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You’re bumping along an unpaved road, thankful you sprung for the 4-wheel drive rental car. Enormous mountains surround you on all sides, soaring up and disappearing into the clouds. You haven’t seen another soul on the road since morning and your stomach’s reminding you it’s past lunch time. Suddenly, the road terminates and you’re faced with a massive body of water. Nearby, a ferry bobs silently in the mist, ready to catapult you ahead on your epic quest. You just reached the first out of three ferry crossings on your daring road trip down Chile’s Carretera Austral and the adventure is just beginning.
This could be a day in your travel life if you decide to go on a Chile tour. At over 2,600 miles long with mountainous terrain and remote regions, Chile presents traveling challenges. However, a trip here is not without its rewards. From rich local culture, to authentic towns, to the most untouched natural areas on the planet, the places to visit in Chile make all the effort to reach them completely worth it.
Check out the top 10 Chile destinations to visit:
Famous for epic trekking, monstrous glaciers, tranquil lakes, and iconic rock formations, Torres del Paine National Park is arguably Chile’s most sought-after attraction. Adventurous travelers flock to Chile’s Patagonia region to spend their days ogling unbeatable natural beauty and nights spent camping under the stars.
Lying over 3,219km off Chile’s eastern coast and 2,092km from any other populated piece of land, Easter Island is one of the most isolated inhabited places in the world and a photographer’s dream land. The volcanoes flow down to meet the beaches and the lush, rolling greenery makes an epic contrast to the untamed Pacific Ocean never lurking too far off in the background. Making the perfect model for photog’s portraits are the roughly 1,000 stone Moai statues.
- What to do: Don’t miss Rano Raraku and Ahu Tongariki boast the most impressive Moai statues. The former is thought to be the production site of the statues (housing over 400) and the latter has some of the largest, set on an incredible cliff-side location. Tip: Go at sunrise for photos of the sun splitting through the rocks.
A small town built around an oasis on a desert plateau, roughly 5,000 people call San Pedro de Atacama home. The traditional way of life and other-worldly landscapes that expands throughout the Atacama Desert draw tourists who come to admire the naturally beautiful surroundings, simple lifestyles, and ancient culture that continues to thrive in the town. San Pedro de Atacama’s 16th century church is its iconic landmark and the Craft Village is the place to stroll through to witness the age-old local art traditions still practiced here.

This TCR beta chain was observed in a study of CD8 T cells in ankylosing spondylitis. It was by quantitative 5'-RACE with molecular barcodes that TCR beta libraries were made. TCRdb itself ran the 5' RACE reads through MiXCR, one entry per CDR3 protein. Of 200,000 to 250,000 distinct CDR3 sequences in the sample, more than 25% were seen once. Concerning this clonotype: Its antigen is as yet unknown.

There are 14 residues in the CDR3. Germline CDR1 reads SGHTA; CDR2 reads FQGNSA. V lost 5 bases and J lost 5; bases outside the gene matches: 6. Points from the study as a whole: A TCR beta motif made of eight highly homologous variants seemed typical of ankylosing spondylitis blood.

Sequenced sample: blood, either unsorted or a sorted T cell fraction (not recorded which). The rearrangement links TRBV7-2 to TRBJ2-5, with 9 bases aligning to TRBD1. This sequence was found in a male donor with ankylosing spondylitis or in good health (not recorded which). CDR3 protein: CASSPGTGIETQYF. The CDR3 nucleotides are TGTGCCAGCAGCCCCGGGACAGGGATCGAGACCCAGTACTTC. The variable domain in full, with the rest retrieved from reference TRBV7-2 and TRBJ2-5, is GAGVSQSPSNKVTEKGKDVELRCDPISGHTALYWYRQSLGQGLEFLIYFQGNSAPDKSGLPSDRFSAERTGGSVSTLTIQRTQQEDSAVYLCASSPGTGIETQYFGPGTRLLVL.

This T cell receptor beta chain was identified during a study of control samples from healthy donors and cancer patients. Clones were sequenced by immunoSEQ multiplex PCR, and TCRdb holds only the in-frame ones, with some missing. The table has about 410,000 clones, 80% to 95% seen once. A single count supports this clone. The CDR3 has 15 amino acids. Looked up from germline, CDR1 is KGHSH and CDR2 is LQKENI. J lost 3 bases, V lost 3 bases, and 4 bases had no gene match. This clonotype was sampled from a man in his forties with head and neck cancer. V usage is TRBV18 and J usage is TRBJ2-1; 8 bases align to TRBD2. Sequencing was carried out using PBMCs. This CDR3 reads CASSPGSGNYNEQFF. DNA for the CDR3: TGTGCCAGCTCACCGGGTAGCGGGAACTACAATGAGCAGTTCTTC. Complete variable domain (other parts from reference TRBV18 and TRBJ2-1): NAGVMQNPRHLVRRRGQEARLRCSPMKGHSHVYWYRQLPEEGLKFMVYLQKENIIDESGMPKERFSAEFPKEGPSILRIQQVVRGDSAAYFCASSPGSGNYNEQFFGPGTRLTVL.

- What to do: Moon Valley, with its lunar landscape, salt caves, and huge salt dunes molded by water and wind is undoubtedly a top place to visit in San Pedro de Atacama. Additionally, Tebinquiche Lagoon, part of the 1,200-square mile Salar de Atacama (Atacama Salt Flats) is a spectacular sunset vista area and photography hot spot.
This bustling seaport lies 120km west of Santiago and possesses all the flairs and quirks one might expect from a World Heritage City. Valparaiso is praised for its rich culture and its ability to inspire local artists and poets. What should you do in town? Eat seafood, stroll the narrow streets, check out the city’s infamous collection of street art, peruse the art galleries, discover gastronomic treats and gaze upon the city’s magnificent architecture from its many towering viewpoints.
- What to do: Climb the stairs or take the El Peral funicular to Valparasio’s Cerro Alegreneighborhood, chalk-full of lively spirits, artists, street performers, bars, restaurants, churches, and gorgeous homes. For the best seafood in town, head to Caleta Portales, a fishing town within the city that offers up the freshest catches of the day.
Find out the best options to get to Valparaiso from Santiago.
The country’s capital and the largest city is an obvious place to visit in Chile. This city offers a real taste and feel for what Chilean culture is all about. Explore its many neighborhoods, some of which provide a plethora of art galleries and others which are known for their markets selling local handicrafts. The historic city center has no shortage of museums and old buildings with impressive facades. Nightlife is also booming here — head to the Bellavista district to get your groove on.
- What to do: Explore Bellavista neighborhood. It is an artistic hub of boutique shops, art galleries, cafes, and houses some of the city’s best graffiti and street art. From here you can also trek to the top of the 914m St. Christopher Hill for city panoramas.